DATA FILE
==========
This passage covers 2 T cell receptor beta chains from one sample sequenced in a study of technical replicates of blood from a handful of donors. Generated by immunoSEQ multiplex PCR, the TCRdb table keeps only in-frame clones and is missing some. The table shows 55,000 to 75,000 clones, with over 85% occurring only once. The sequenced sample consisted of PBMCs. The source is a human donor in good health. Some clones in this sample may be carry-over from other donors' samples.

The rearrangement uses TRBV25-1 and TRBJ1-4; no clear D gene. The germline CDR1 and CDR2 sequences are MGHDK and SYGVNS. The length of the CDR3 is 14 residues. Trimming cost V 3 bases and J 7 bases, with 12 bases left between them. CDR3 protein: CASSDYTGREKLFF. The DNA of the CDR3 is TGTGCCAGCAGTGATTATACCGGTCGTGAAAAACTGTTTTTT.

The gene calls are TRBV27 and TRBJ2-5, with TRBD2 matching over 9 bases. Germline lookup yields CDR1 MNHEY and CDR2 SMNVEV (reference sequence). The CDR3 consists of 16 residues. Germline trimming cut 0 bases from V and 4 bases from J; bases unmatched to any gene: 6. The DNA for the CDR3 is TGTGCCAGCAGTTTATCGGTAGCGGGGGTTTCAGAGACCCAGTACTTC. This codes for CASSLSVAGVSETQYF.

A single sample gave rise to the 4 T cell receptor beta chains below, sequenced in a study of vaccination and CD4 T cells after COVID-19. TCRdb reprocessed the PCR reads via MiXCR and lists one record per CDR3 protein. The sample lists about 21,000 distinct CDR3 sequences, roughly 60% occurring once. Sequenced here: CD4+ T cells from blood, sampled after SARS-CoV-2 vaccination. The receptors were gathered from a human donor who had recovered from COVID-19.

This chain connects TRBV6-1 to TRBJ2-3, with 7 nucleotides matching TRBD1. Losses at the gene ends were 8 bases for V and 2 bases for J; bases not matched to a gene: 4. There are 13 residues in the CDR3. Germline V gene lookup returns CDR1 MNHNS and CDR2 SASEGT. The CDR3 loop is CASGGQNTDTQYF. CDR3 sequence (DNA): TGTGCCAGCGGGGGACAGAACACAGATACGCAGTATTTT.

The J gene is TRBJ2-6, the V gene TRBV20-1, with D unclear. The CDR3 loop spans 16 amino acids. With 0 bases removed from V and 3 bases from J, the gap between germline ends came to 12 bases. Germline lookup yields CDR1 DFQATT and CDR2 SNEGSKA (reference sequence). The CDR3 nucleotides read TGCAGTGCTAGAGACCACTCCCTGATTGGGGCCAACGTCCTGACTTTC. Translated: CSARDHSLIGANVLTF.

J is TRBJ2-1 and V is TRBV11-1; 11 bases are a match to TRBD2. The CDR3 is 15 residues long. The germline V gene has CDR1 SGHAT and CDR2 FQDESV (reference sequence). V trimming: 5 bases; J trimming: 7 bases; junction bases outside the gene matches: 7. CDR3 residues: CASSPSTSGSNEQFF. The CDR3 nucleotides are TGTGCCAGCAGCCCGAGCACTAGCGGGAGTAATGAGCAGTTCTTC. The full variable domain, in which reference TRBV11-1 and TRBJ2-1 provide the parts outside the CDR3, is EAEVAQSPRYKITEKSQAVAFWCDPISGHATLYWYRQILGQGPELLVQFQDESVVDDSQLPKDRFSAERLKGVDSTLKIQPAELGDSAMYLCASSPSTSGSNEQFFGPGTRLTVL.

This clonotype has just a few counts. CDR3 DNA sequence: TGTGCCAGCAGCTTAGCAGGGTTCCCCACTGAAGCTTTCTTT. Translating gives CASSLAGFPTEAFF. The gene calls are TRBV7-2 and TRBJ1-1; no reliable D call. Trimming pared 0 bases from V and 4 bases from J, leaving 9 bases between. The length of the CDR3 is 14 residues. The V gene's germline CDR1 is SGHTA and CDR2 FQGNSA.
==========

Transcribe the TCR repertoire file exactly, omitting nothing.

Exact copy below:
This passage covers 2 T cell receptor beta chains from one sample sequenced in a study of technical replicates of blood from a handful of donors. Generated by immunoSEQ multiplex PCR, the TCRdb table keeps only in-frame clones and is missing some. The table shows 55,000 to 75,000 clones, with over 85% occurring only once. The sequenced sample consisted of PBMCs. The source is a human donor in good health. Some clones in this sample may be carry-over from other donors' samples.

The rearrangement uses TRBV25-1 and TRBJ1-4; no clear D gene. The germline CDR1 and CDR2 sequences are MGHDK and SYGVNS. The length of the CDR3 is 14 residues. Trimming cost V 3 bases and J 7 bases, with 12 bases left between them. CDR3 protein: CASSDYTGREKLFF. The DNA of the CDR3 is TGTGCCAGCAGTGATTATACCGGTCGTGAAAAACTGTTTTTT.

The gene calls are TRBV27 and TRBJ2-5, with TRBD2 matching over 9 bases. Germline lookup yields CDR1 MNHEY and CDR2 SMNVEV (reference sequence). The CDR3 consists of 16 residues. Germline trimming cut 0 bases from V and 4 bases from J; bases unmatched to any gene: 6. The DNA for the CDR3 is TGTGCCAGCAGTTTATCGGTAGCGGGGGTTTCAGAGACCCAGTACTTC. This codes for CASSLSVAGVSETQYF.

A single sample gave rise to the 4 T cell receptor beta chains below, sequenced in a study of vaccination and CD4 T cells after COVID-19. TCRdb reprocessed the PCR reads via MiXCR and lists one record per CDR3 protein. The sample lists about 21,000 distinct CDR3 sequences, roughly 60% occurring once. Sequenced here: CD4+ T cells from blood, sampled after SARS-CoV-2 vaccination. The receptors were gathered from a human donor who had recovered from COVID-19.

This chain connects TRBV6-1 to TRBJ2-3, with 7 nucleotides matching TRBD1. Losses at the gene ends were 8 bases for V and 2 bases for J; bases not matched to a gene: 4. There are 13 residues in the CDR3. Germline V gene lookup returns CDR1 MNHNS and CDR2 SASEGT. The CDR3 loop is CASGGQNTDTQYF. CDR3 sequence (DNA): TGTGCCAGCGGGGGACAGAACACAGATACGCAGTATTTT.

The J gene is TRBJ2-6, the V gene TRBV20-1, with D unclear. The CDR3 loop spans 16 amino acids. With 0 bases removed from V and 3 bases from J, the gap between germline ends came to 12 bases. Germline lookup yields CDR1 DFQATT and CDR2 SNEGSKA (reference sequence). The CDR3 nucleotides read TGCAGTGCTAGAGACCACTCCCTGATTGGGGCCAACGTCCTGACTTTC. Translated: CSARDHSLIGANVLTF.

J is TRBJ2-1 and V is TRBV11-1; 11 bases are a match to TRBD2. The CDR3 is 15 residues long. The germline V gene has CDR1 SGHAT and CDR2 FQDESV (reference sequence). V trimming: 5 bases; J trimming: 7 bases; junction bases outside the gene matches: 7. CDR3 residues: CASSPSTSGSNEQFF. The CDR3 nucleotides are TGTGCCAGCAGCCCGAGCACTAGCGGGAGTAATGAGCAGTTCTTC. The full variable domain, in which reference TRBV11-1 and TRBJ2-1 provide the parts outside the CDR3, is EAEVAQSPRYKITEKSQAVAFWCDPISGHATLYWYRQILGQGPELLVQFQDESVVDDSQLPKDRFSAERLKGVDSTLKIQPAELGDSAMYLCASSPSTSGSNEQFFGPGTRLTVL.

This clonotype has just a few counts. CDR3 DNA sequence: TGTGCCAGCAGCTTAGCAGGGTTCCCCACTGAAGCTTTCTTT. Translating gives CASSLAGFPTEAFF. The gene calls are TRBV7-2 and TRBJ1-1; no reliable D call. Trimming pared 0 bases from V and 4 bases from J, leaving 9 bases between. The length of the CDR3 is 14 residues. The V gene's germline CDR1 is SGHTA and CDR2 FQGNSA.